AppearanceThis nightjar is small and short-tailed with white corners to the tail, a golden nape and collar, dark cheeks and white patches on the sides of the throat. The crown is grey and the breast is finely barred in brown.
The males have more white on the tail while the female is more heavily streaked on the crown. It is differentiated from Sykes's nightjar by the dark undertail and from Jerdon's nightjar by the shorter tail and white patches on the sides of the throat.
DistributionThe species is found from northwestern India and adjoining parts of Pakistan but not found in the arid desert region. It is found south of the Himalayas in the low elevations east to Bangladesh, Myanmar and Vietnam. It is also found in Sri Lanka.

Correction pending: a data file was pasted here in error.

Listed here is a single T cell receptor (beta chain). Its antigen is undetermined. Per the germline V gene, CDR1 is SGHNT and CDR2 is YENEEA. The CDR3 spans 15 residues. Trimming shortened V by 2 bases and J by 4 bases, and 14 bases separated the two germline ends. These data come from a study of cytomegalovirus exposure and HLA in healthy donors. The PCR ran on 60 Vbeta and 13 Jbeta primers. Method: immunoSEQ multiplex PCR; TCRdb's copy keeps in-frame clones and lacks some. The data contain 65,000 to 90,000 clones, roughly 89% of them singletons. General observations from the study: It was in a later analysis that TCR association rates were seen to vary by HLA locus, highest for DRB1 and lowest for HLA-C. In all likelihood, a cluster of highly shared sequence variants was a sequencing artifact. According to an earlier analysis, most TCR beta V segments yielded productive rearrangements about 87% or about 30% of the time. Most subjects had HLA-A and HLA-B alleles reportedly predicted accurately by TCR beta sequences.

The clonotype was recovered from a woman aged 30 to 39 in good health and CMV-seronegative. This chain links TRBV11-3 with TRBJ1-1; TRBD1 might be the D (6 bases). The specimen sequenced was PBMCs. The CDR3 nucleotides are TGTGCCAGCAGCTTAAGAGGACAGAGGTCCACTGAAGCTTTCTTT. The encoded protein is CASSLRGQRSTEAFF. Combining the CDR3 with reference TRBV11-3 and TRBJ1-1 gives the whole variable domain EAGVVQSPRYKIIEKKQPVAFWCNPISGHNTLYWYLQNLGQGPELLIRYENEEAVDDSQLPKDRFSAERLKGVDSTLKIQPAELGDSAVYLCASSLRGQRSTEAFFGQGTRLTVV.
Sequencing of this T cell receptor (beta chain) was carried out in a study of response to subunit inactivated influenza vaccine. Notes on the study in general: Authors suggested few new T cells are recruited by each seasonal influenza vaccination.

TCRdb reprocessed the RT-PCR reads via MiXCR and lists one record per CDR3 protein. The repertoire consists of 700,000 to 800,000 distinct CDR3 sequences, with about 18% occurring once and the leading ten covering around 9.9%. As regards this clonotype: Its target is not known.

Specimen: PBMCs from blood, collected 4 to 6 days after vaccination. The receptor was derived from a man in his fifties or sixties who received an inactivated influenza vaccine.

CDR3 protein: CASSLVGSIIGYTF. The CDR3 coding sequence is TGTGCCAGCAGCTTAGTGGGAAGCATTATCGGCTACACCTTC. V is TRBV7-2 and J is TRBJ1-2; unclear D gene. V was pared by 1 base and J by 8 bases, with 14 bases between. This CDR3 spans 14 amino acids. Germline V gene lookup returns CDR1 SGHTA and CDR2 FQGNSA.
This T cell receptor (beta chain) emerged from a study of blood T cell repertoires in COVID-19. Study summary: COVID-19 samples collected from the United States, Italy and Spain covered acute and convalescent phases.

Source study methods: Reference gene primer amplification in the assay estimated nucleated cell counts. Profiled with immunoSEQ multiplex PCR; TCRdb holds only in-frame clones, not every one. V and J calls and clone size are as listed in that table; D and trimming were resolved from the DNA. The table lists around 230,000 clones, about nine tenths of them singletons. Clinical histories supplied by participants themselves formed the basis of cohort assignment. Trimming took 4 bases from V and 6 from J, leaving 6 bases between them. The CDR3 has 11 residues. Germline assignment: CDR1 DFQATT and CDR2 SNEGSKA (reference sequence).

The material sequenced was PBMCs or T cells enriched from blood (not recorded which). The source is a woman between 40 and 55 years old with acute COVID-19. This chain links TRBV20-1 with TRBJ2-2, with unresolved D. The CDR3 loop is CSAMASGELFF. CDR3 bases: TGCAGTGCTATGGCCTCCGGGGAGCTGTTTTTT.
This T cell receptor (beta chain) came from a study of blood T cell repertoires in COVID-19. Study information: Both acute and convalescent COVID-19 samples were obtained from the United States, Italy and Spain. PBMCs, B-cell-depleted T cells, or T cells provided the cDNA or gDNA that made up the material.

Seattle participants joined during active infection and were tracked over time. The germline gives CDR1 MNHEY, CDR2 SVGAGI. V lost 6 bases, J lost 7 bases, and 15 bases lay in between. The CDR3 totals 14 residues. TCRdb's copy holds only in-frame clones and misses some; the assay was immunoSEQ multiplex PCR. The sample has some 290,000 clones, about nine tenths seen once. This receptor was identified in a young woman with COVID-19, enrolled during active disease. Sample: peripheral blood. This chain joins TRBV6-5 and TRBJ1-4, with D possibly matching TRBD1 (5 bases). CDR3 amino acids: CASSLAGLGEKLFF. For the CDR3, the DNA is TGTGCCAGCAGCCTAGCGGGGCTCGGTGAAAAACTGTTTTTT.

BehaviorThe call is distinctive and has been likened to a stone skipped on a frozen lake or a ping-pong ball bouncing rapidly and coming to rest.
It flies after sundown with an easy, silent moth-like flight. During the day, Indian nightjar lies still on the ground, concealed by its plumage; it is then difficult to detect, blending in with the soil.
HabitatThe species is found in open woodland, scrub, and cultivation. It usually sits on the ground or low trees and is not found on high perches.
ReproductionNo nest is made; the two beautifully marbled creamy pink eggs are placed upon the bare ground during February to September; the brooding bird, sitting closely, is well camouflaged. Eggs may be moved short distances. The newly hatched chick is covered in down with brown above and light rufous below. The eye is open on hatching and the chick can sit upright and make a weak sound.
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